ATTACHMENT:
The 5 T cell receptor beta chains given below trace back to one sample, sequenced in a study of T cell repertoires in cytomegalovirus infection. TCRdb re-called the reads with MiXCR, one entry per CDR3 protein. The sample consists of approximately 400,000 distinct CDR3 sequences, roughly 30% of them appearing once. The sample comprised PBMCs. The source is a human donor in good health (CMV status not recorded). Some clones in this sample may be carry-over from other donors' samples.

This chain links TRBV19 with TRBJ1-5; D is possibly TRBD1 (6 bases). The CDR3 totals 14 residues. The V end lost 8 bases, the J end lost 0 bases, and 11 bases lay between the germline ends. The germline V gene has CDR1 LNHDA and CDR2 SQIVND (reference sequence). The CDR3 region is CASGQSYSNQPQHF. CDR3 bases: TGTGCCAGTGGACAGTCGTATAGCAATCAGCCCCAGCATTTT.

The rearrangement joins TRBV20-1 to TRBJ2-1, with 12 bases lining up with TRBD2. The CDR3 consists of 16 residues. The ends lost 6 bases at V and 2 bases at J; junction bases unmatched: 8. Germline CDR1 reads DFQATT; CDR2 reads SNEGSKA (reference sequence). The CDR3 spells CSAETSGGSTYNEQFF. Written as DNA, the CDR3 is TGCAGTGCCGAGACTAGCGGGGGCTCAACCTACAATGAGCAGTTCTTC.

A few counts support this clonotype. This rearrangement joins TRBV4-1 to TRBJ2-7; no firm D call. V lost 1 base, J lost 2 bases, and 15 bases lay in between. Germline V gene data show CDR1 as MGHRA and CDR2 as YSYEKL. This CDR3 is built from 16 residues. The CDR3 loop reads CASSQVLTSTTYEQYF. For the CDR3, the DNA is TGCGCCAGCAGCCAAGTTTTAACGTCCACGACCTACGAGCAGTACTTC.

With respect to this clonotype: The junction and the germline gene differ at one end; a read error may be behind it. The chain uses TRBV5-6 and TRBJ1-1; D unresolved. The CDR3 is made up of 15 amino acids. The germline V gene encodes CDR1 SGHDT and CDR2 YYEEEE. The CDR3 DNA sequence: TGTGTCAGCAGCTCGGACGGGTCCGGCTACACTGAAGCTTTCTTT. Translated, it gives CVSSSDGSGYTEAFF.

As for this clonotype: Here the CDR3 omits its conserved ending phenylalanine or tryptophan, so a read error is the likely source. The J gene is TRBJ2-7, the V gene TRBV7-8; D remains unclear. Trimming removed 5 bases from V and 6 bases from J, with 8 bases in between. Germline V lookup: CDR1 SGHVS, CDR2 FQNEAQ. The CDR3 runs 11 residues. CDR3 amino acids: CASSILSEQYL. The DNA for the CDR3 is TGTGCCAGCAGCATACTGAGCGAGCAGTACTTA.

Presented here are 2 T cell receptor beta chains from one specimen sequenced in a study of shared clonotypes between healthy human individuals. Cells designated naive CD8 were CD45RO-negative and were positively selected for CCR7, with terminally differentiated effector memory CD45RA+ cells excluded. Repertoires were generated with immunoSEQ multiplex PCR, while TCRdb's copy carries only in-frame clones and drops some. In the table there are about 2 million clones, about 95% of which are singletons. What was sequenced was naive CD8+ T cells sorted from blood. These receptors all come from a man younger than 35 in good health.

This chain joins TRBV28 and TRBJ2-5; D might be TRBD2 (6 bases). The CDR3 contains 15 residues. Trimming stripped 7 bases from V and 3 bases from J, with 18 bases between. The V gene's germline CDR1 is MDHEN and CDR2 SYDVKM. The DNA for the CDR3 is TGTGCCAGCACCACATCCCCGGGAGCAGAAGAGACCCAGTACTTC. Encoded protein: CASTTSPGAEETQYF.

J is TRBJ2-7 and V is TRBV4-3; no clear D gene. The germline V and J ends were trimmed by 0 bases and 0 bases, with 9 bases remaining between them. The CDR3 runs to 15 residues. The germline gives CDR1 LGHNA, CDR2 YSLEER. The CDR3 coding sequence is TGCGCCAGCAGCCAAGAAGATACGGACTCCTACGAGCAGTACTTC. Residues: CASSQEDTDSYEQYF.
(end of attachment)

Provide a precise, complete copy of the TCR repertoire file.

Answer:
The 5 T cell receptor beta chains given below trace back to one sample, sequenced in a study of T cell repertoires in cytomegalovirus infection. TCRdb re-called the reads with MiXCR, one entry per CDR3 protein. The sample consists of approximately 400,000 distinct CDR3 sequences, roughly 30% of them appearing once. The sample comprised PBMCs. The source is a human donor in good health (CMV status not recorded). Some clones in this sample may be carry-over from other donors' samples.

This chain links TRBV19 with TRBJ1-5; D is possibly TRBD1 (6 bases). The CDR3 totals 14 residues. The V end lost 8 bases, the J end lost 0 bases, and 11 bases lay between the germline ends. The germline V gene has CDR1 LNHDA and CDR2 SQIVND (reference sequence). The CDR3 region is CASGQSYSNQPQHF. CDR3 bases: TGTGCCAGTGGACAGTCGTATAGCAATCAGCCCCAGCATTTT.

The rearrangement joins TRBV20-1 to TRBJ2-1, with 12 bases lining up with TRBD2. The CDR3 consists of 16 residues. The ends lost 6 bases at V and 2 bases at J; junction bases unmatched: 8. Germline CDR1 reads DFQATT; CDR2 reads SNEGSKA (reference sequence). The CDR3 spells CSAETSGGSTYNEQFF. Written as DNA, the CDR3 is TGCAGTGCCGAGACTAGCGGGGGCTCAACCTACAATGAGCAGTTCTTC.

A few counts support this clonotype. This rearrangement joins TRBV4-1 to TRBJ2-7; no firm D call. V lost 1 base, J lost 2 bases, and 15 bases lay in between. Germline V gene data show CDR1 as MGHRA and CDR2 as YSYEKL. This CDR3 is built from 16 residues. The CDR3 loop reads CASSQVLTSTTYEQYF. For the CDR3, the DNA is TGCGCCAGCAGCCAAGTTTTAACGTCCACGACCTACGAGCAGTACTTC.

With respect to this clonotype: The junction and the germline gene differ at one end; a read error may be behind it. The chain uses TRBV5-6 and TRBJ1-1; D unresolved. The CDR3 is made up of 15 amino acids. The germline V gene encodes CDR1 SGHDT and CDR2 YYEEEE. The CDR3 DNA sequence: TGTGTCAGCAGCTCGGACGGGTCCGGCTACACTGAAGCTTTCTTT. Translated, it gives CVSSSDGSGYTEAFF.

As for this clonotype: Here the CDR3 omits its conserved ending phenylalanine or tryptophan, so a read error is the likely source. The J gene is TRBJ2-7, the V gene TRBV7-8; D remains unclear. Trimming removed 5 bases from V and 6 bases from J, with 8 bases in between. Germline V lookup: CDR1 SGHVS, CDR2 FQNEAQ. The CDR3 runs 11 residues. CDR3 amino acids: CASSILSEQYL. The DNA for the CDR3 is TGTGCCAGCAGCATACTGAGCGAGCAGTACTTA.

Presented here are 2 T cell receptor beta chains from one specimen sequenced in a study of shared clonotypes between healthy human individuals. Cells designated naive CD8 were CD45RO-negative and were positively selected for CCR7, with terminally differentiated effector memory CD45RA+ cells excluded. Repertoires were generated with immunoSEQ multiplex PCR, while TCRdb's copy carries only in-frame clones and drops some. In the table there are about 2 million clones, about 95% of which are singletons. What was sequenced was naive CD8+ T cells sorted from blood. These receptors all come from a man younger than 35 in good health.

This chain joins TRBV28 and TRBJ2-5; D might be TRBD2 (6 bases). The CDR3 contains 15 residues. Trimming stripped 7 bases from V and 3 bases from J, with 18 bases between. The V gene's germline CDR1 is MDHEN and CDR2 SYDVKM. The DNA for the CDR3 is TGTGCCAGCACCACATCCCCGGGAGCAGAAGAGACCCAGTACTTC. Encoded protein: CASTTSPGAEETQYF.

J is TRBJ2-7 and V is TRBV4-3; no clear D gene. The germline V and J ends were trimmed by 0 bases and 0 bases, with 9 bases remaining between them. The CDR3 runs to 15 residues. The germline gives CDR1 LGHNA, CDR2 YSLEER. The CDR3 coding sequence is TGCGCCAGCAGCCAAGAAGATACGGACTCCTACGAGCAGTACTTC. Residues: CASSQEDTDSYEQYF.